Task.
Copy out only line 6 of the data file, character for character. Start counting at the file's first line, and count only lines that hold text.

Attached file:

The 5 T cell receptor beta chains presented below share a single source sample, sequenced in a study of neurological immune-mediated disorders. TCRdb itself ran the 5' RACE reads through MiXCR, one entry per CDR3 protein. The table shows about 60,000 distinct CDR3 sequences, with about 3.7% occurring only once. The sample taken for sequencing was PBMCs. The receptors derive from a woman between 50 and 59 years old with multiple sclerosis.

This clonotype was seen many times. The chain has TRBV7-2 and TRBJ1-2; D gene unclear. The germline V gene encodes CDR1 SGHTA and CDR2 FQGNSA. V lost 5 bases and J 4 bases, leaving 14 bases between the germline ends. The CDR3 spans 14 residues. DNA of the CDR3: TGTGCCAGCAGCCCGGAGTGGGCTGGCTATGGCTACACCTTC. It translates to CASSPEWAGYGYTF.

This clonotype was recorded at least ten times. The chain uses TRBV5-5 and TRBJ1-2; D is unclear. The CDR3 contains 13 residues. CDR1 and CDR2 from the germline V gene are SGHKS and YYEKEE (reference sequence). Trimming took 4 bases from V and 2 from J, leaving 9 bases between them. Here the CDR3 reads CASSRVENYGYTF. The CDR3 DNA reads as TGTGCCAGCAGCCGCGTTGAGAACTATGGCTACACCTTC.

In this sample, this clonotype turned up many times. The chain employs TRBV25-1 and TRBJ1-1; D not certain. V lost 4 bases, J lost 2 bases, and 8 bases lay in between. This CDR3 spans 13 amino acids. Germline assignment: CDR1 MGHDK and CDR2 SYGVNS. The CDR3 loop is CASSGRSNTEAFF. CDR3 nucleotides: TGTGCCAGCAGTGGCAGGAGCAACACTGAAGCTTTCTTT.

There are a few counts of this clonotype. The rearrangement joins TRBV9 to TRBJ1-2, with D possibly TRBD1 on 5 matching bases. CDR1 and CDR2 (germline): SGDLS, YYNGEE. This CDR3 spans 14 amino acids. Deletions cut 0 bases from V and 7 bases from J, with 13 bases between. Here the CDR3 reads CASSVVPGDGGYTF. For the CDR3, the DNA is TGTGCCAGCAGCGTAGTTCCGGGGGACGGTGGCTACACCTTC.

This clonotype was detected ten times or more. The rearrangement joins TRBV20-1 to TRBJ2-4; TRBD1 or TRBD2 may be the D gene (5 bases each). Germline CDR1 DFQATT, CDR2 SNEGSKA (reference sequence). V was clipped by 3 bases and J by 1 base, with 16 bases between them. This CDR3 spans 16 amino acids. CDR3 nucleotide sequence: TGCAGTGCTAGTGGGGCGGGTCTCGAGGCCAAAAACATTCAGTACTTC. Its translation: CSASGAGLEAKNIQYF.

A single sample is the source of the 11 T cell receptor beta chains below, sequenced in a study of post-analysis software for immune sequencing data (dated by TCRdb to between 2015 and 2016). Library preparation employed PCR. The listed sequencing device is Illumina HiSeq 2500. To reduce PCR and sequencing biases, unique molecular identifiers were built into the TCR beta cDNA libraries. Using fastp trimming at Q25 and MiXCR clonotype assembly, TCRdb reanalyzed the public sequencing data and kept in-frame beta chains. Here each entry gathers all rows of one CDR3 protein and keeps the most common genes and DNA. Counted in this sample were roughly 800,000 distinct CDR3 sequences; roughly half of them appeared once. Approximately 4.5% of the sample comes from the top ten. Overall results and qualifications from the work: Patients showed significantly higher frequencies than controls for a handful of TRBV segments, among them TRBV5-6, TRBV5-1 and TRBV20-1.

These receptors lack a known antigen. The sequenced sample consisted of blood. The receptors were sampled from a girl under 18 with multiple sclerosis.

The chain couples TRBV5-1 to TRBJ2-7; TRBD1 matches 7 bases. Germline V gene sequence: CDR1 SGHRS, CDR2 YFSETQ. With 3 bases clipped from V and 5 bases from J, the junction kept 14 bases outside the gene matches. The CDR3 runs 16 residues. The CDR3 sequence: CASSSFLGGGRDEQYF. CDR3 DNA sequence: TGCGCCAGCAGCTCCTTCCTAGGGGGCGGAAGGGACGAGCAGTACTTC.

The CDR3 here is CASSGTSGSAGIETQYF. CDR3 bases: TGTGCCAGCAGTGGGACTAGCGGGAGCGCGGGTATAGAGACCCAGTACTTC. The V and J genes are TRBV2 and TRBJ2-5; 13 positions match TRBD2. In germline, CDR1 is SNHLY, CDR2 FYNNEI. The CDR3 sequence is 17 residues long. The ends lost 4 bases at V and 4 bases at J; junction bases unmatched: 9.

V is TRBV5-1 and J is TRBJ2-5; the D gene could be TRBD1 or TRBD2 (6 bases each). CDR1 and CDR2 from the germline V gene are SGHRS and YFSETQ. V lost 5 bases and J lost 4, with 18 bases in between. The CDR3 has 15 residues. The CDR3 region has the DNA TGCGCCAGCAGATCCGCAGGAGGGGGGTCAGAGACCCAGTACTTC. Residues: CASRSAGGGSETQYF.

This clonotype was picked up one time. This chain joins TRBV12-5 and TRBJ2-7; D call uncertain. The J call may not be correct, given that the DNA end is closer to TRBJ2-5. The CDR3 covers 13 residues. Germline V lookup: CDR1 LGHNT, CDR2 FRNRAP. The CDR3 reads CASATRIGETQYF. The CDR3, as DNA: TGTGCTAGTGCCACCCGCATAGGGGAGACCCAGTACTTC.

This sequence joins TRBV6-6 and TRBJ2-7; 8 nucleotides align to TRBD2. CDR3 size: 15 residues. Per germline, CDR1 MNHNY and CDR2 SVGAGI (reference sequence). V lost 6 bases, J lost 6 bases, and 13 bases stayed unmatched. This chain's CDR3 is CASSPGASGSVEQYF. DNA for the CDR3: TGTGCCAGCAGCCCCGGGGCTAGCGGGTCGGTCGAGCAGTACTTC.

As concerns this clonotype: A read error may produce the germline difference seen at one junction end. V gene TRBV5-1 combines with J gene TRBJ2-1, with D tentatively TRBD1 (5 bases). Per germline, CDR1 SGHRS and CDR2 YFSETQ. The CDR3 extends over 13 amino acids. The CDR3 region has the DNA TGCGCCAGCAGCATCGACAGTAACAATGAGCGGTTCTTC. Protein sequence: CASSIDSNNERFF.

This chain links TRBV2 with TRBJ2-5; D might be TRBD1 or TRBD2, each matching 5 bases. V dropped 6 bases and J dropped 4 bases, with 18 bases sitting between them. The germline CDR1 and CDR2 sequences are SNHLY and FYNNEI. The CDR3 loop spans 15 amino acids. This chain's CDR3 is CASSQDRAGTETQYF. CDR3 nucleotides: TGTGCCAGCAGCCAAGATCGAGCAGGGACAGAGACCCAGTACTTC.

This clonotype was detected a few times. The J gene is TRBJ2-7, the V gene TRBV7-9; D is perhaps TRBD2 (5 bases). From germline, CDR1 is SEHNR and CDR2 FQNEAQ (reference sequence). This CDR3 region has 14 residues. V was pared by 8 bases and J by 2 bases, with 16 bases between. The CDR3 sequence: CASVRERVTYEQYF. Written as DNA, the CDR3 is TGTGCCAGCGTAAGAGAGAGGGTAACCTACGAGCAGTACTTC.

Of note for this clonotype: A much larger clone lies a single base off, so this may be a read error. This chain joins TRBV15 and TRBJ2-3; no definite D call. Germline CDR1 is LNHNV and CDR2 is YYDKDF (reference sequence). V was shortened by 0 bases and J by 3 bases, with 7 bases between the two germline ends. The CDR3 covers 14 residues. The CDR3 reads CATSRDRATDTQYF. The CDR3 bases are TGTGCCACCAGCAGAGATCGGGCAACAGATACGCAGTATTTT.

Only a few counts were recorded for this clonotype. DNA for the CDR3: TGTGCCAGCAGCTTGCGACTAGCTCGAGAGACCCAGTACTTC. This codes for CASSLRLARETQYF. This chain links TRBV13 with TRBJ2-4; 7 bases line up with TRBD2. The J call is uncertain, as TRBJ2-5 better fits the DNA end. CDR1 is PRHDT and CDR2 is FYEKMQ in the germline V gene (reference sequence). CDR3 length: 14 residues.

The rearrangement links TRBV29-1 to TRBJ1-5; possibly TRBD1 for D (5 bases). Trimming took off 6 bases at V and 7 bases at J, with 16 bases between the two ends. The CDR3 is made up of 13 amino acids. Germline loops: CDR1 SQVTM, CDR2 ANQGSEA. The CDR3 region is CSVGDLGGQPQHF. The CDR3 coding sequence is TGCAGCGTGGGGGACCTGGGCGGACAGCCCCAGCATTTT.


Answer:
This clonotype was detected ten times or more. The rearrangement joins TRBV20-1 to TRBJ2-4; TRBD1 or TRBD2 may be the D gene (5 bases each). Germline CDR1 DFQATT, CDR2 SNEGSKA (reference sequence). V was clipped by 3 bases and J by 1 base, with 16 bases between them. This CDR3 spans 16 amino acids. CDR3 nucleotide sequence: TGCAGTGCTAGTGGGGCGGGTCTCGAGGCCAAAAACATTCAGTACTTC. Its translation: CSASGAGLEAKNIQYF.